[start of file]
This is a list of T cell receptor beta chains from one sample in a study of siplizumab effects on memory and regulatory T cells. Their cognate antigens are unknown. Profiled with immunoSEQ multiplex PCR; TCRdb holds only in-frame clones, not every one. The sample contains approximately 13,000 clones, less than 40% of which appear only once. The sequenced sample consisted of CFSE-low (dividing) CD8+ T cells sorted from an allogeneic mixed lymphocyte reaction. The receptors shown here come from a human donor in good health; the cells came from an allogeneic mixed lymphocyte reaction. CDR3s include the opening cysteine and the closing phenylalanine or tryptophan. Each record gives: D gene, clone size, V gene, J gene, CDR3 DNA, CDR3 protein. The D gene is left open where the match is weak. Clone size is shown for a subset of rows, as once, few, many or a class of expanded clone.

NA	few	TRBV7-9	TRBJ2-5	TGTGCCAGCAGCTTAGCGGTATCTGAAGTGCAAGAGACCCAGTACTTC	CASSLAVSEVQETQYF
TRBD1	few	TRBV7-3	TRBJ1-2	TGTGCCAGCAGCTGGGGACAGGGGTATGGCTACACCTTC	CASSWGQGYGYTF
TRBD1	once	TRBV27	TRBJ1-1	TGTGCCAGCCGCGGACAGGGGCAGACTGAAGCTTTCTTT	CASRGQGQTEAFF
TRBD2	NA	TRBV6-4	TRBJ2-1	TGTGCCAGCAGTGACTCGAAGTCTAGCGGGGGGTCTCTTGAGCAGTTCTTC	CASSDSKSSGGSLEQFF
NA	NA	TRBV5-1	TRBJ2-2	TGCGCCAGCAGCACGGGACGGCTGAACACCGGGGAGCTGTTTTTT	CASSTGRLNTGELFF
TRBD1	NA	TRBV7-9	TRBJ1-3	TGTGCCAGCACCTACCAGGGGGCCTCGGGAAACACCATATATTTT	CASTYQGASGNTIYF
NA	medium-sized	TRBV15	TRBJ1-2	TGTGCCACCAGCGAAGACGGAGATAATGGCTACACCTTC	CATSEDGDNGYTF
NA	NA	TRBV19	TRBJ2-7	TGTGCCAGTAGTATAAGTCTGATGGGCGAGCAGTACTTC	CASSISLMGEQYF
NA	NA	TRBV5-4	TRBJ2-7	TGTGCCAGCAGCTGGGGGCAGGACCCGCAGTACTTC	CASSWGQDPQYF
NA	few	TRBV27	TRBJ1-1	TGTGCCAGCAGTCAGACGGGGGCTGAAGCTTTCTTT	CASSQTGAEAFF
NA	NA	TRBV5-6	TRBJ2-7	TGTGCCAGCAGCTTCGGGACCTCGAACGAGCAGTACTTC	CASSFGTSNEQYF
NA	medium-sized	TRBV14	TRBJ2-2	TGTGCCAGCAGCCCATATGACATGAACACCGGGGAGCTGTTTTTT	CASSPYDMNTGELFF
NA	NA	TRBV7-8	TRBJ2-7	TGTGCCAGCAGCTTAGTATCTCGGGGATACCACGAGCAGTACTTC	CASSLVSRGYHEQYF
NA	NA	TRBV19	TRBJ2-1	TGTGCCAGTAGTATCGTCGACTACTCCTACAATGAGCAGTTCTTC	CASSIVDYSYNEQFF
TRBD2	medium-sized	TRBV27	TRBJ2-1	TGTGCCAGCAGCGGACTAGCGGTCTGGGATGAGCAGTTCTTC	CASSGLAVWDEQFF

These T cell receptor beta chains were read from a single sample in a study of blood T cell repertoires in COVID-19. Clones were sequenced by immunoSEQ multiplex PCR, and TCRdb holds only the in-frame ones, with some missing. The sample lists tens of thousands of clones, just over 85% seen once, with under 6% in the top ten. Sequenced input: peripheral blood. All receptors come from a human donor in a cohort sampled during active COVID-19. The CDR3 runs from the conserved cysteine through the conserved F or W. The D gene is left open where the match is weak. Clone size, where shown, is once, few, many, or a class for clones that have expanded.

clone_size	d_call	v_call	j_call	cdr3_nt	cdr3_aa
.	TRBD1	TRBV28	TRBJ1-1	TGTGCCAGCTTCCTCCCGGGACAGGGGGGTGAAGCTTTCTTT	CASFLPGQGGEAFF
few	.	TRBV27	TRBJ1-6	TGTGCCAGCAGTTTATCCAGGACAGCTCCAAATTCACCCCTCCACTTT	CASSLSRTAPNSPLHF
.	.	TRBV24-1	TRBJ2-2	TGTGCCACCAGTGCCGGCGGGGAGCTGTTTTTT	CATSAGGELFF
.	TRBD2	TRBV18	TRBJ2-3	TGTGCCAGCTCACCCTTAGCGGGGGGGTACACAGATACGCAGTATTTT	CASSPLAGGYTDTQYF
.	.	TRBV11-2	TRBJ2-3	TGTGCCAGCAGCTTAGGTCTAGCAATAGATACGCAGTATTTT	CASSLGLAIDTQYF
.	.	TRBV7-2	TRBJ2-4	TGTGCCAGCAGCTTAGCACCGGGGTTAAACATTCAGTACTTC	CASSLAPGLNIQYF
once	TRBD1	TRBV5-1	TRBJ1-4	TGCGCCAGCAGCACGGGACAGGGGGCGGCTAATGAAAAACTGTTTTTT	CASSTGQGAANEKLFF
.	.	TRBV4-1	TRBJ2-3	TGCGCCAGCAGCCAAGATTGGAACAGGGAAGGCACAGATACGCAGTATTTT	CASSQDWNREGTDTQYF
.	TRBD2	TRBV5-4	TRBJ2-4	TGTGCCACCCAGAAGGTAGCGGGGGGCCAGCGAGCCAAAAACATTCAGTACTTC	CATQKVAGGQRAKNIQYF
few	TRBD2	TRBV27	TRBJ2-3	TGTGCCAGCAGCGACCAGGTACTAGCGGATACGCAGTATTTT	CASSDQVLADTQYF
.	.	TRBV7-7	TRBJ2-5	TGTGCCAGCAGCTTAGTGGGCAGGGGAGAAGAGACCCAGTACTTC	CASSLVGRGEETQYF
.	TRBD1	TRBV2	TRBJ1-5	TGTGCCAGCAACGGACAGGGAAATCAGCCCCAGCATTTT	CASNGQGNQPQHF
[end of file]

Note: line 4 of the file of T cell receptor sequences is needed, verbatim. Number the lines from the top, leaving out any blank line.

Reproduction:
TRBD1	once	TRBV27	TRBJ1-1	TGTGCCAGCCGCGGACAGGGGCAGACTGAAGCTTTCTTT	CASRGQGQTEAFF